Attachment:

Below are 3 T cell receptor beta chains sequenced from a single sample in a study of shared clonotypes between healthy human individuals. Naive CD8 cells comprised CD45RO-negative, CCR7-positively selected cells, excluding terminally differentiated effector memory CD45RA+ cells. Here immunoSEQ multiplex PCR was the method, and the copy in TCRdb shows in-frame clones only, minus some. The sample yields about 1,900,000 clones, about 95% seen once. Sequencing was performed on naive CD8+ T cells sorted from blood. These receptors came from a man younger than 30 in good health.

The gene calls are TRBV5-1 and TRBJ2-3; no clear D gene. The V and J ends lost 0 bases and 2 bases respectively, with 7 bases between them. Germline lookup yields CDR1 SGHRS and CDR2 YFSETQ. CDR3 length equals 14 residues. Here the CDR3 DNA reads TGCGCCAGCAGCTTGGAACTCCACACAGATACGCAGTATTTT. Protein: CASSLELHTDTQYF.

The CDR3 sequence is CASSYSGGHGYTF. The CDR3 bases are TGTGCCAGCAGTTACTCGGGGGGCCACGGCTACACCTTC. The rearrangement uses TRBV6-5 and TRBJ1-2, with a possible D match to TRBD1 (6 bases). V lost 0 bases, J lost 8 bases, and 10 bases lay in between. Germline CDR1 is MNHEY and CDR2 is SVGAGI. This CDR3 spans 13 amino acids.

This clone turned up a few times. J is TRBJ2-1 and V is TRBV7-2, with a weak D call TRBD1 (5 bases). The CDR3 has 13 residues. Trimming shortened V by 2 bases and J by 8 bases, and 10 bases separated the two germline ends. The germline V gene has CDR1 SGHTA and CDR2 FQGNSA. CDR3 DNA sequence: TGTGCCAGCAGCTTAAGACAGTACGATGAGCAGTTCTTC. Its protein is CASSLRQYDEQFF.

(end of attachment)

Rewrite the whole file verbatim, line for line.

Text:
Below are 3 T cell receptor beta chains sequenced from a single sample in a study of shared clonotypes between healthy human individuals. Naive CD8 cells comprised CD45RO-negative, CCR7-positively selected cells, excluding terminally differentiated effector memory CD45RA+ cells. Here immunoSEQ multiplex PCR was the method, and the copy in TCRdb shows in-frame clones only, minus some. The sample yields about 1,900,000 clones, about 95% seen once. Sequencing was performed on naive CD8+ T cells sorted from blood. These receptors came from a man younger than 30 in good health.

The gene calls are TRBV5-1 and TRBJ2-3; no clear D gene. The V and J ends lost 0 bases and 2 bases respectively, with 7 bases between them. Germline lookup yields CDR1 SGHRS and CDR2 YFSETQ. CDR3 length equals 14 residues. Here the CDR3 DNA reads TGCGCCAGCAGCTTGGAACTCCACACAGATACGCAGTATTTT. Protein: CASSLELHTDTQYF.

The CDR3 sequence is CASSYSGGHGYTF. The CDR3 bases are TGTGCCAGCAGTTACTCGGGGGGCCACGGCTACACCTTC. The rearrangement uses TRBV6-5 and TRBJ1-2, with a possible D match to TRBD1 (6 bases). V lost 0 bases, J lost 8 bases, and 10 bases lay in between. Germline CDR1 is MNHEY and CDR2 is SVGAGI. This CDR3 spans 13 amino acids.

This clone turned up a few times. J is TRBJ2-1 and V is TRBV7-2, with a weak D call TRBD1 (5 bases). The CDR3 has 13 residues. Trimming shortened V by 2 bases and J by 8 bases, and 10 bases separated the two germline ends. The germline V gene has CDR1 SGHTA and CDR2 FQGNSA. CDR3 DNA sequence: TGTGCCAGCAGCTTAAGACAGTACGATGAGCAGTTCTTC. Its protein is CASSLRQYDEQFF.